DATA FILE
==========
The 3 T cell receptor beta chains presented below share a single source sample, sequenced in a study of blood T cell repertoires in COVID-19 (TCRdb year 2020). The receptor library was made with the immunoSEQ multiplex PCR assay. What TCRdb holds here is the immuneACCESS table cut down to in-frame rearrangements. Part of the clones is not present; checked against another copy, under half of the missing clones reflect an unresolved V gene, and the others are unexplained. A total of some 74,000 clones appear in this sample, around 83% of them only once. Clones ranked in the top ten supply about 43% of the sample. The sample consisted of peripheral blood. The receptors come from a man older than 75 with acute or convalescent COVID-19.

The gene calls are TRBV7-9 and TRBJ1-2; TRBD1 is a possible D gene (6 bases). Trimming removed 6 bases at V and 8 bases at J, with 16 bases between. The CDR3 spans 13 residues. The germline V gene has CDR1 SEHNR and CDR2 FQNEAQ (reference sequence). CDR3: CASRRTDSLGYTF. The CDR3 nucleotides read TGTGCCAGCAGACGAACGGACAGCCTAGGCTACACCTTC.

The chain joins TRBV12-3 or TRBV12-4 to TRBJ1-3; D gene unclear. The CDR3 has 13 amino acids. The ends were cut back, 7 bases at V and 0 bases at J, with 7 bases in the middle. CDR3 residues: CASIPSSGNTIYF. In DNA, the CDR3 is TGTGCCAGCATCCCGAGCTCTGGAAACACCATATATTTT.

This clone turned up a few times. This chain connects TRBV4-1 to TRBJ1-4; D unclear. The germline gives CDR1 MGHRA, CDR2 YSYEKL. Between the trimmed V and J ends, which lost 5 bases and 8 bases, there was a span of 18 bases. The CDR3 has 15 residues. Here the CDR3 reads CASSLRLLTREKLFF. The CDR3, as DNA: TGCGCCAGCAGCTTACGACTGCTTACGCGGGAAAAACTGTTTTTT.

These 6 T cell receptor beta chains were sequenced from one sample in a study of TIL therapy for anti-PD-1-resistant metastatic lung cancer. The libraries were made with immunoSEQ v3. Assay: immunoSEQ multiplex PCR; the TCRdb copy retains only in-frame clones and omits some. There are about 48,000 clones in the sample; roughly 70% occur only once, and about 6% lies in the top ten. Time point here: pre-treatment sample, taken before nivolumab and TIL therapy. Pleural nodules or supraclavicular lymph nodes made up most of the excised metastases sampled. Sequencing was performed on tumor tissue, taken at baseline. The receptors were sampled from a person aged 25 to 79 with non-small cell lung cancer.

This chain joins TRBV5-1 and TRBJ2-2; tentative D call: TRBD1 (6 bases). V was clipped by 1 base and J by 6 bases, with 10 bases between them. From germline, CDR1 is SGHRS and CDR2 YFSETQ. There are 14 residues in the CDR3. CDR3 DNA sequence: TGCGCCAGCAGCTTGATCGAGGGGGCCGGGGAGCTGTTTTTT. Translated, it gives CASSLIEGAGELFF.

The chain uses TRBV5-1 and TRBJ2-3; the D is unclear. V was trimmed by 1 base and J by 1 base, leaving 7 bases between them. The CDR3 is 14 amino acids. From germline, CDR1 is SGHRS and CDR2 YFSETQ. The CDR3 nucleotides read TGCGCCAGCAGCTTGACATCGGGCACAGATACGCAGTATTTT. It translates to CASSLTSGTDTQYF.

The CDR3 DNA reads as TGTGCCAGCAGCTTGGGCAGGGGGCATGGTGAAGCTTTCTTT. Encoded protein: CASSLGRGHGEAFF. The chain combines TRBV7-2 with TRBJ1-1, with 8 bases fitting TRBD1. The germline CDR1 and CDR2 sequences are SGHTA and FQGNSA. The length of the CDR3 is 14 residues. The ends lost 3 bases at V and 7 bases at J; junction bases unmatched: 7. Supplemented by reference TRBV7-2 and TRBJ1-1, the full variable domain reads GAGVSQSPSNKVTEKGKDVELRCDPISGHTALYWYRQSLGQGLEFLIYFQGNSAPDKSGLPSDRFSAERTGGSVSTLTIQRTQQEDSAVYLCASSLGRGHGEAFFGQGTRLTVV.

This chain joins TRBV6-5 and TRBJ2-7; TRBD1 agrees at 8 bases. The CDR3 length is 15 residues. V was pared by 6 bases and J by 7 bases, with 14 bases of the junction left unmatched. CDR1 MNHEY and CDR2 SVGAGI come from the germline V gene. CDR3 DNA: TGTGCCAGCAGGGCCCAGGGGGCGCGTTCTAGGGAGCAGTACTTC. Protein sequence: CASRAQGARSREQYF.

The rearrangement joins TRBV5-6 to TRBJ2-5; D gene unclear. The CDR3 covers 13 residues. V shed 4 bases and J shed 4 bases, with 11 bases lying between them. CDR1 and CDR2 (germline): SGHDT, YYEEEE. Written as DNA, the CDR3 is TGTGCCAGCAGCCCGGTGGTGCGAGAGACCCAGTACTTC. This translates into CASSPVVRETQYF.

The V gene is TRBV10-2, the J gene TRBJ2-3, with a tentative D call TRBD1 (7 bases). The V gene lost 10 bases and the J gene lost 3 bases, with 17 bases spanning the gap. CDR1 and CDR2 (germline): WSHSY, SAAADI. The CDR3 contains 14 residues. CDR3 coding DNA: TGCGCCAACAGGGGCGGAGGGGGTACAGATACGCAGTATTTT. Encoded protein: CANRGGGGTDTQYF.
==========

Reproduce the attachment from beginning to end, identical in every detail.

The 3 T cell receptor beta chains presented below share a single source sample, sequenced in a study of blood T cell repertoires in COVID-19 (TCRdb year 2020). The receptor library was made with the immunoSEQ multiplex PCR assay. What TCRdb holds here is the immuneACCESS table cut down to in-frame rearrangements. Part of the clones is not present; checked against another copy, under half of the missing clones reflect an unresolved V gene, and the others are unexplained. A total of some 74,000 clones appear in this sample, around 83% of them only once. Clones ranked in the top ten supply about 43% of the sample. The sample consisted of peripheral blood. The receptors come from a man older than 75 with acute or convalescent COVID-19.

The gene calls are TRBV7-9 and TRBJ1-2; TRBD1 is a possible D gene (6 bases). Trimming removed 6 bases at V and 8 bases at J, with 16 bases between. The CDR3 spans 13 residues. The germline V gene has CDR1 SEHNR and CDR2 FQNEAQ (reference sequence). CDR3: CASRRTDSLGYTF. The CDR3 nucleotides read TGTGCCAGCAGACGAACGGACAGCCTAGGCTACACCTTC.

The chain joins TRBV12-3 or TRBV12-4 to TRBJ1-3; D gene unclear. The CDR3 has 13 amino acids. The ends were cut back, 7 bases at V and 0 bases at J, with 7 bases in the middle. CDR3 residues: CASIPSSGNTIYF. In DNA, the CDR3 is TGTGCCAGCATCCCGAGCTCTGGAAACACCATATATTTT.

This clone turned up a few times. This chain connects TRBV4-1 to TRBJ1-4; D unclear. The germline gives CDR1 MGHRA, CDR2 YSYEKL. Between the trimmed V and J ends, which lost 5 bases and 8 bases, there was a span of 18 bases. The CDR3 has 15 residues. Here the CDR3 reads CASSLRLLTREKLFF. The CDR3, as DNA: TGCGCCAGCAGCTTACGACTGCTTACGCGGGAAAAACTGTTTTTT.

These 6 T cell receptor beta chains were sequenced from one sample in a study of TIL therapy for anti-PD-1-resistant metastatic lung cancer. The libraries were made with immunoSEQ v3. Assay: immunoSEQ multiplex PCR; the TCRdb copy retains only in-frame clones and omits some. There are about 48,000 clones in the sample; roughly 70% occur only once, and about 6% lies in the top ten. Time point here: pre-treatment sample, taken before nivolumab and TIL therapy. Pleural nodules or supraclavicular lymph nodes made up most of the excised metastases sampled. Sequencing was performed on tumor tissue, taken at baseline. The receptors were sampled from a person aged 25 to 79 with non-small cell lung cancer.

This chain joins TRBV5-1 and TRBJ2-2; tentative D call: TRBD1 (6 bases). V was clipped by 1 base and J by 6 bases, with 10 bases between them. From germline, CDR1 is SGHRS and CDR2 YFSETQ. There are 14 residues in the CDR3. CDR3 DNA sequence: TGCGCCAGCAGCTTGATCGAGGGGGCCGGGGAGCTGTTTTTT. Translated, it gives CASSLIEGAGELFF.

The chain uses TRBV5-1 and TRBJ2-3; the D is unclear. V was trimmed by 1 base and J by 1 base, leaving 7 bases between them. The CDR3 is 14 amino acids. From germline, CDR1 is SGHRS and CDR2 YFSETQ. The CDR3 nucleotides read TGCGCCAGCAGCTTGACATCGGGCACAGATACGCAGTATTTT. It translates to CASSLTSGTDTQYF.

The CDR3 DNA reads as TGTGCCAGCAGCTTGGGCAGGGGGCATGGTGAAGCTTTCTTT. Encoded protein: CASSLGRGHGEAFF. The chain combines TRBV7-2 with TRBJ1-1, with 8 bases fitting TRBD1. The germline CDR1 and CDR2 sequences are SGHTA and FQGNSA. The length of the CDR3 is 14 residues. The ends lost 3 bases at V and 7 bases at J; junction bases unmatched: 7. Supplemented by reference TRBV7-2 and TRBJ1-1, the full variable domain reads GAGVSQSPSNKVTEKGKDVELRCDPISGHTALYWYRQSLGQGLEFLIYFQGNSAPDKSGLPSDRFSAERTGGSVSTLTIQRTQQEDSAVYLCASSLGRGHGEAFFGQGTRLTVV.

This chain joins TRBV6-5 and TRBJ2-7; TRBD1 agrees at 8 bases. The CDR3 length is 15 residues. V was pared by 6 bases and J by 7 bases, with 14 bases of the junction left unmatched. CDR1 MNHEY and CDR2 SVGAGI come from the germline V gene. CDR3 DNA: TGTGCCAGCAGGGCCCAGGGGGCGCGTTCTAGGGAGCAGTACTTC. Protein sequence: CASRAQGARSREQYF.

The rearrangement joins TRBV5-6 to TRBJ2-5; D gene unclear. The CDR3 covers 13 residues. V shed 4 bases and J shed 4 bases, with 11 bases lying between them. CDR1 and CDR2 (germline): SGHDT, YYEEEE. Written as DNA, the CDR3 is TGTGCCAGCAGCCCGGTGGTGCGAGAGACCCAGTACTTC. This translates into CASSPVVRETQYF.

The V gene is TRBV10-2, the J gene TRBJ2-3, with a tentative D call TRBD1 (7 bases). The V gene lost 10 bases and the J gene lost 3 bases, with 17 bases spanning the gap. CDR1 and CDR2 (germline): WSHSY, SAAADI. The CDR3 contains 14 residues. CDR3 coding DNA: TGCGCCAACAGGGGCGGAGGGGGTACAGATACGCAGTATTTT. Encoded protein: CANRGGGGTDTQYF.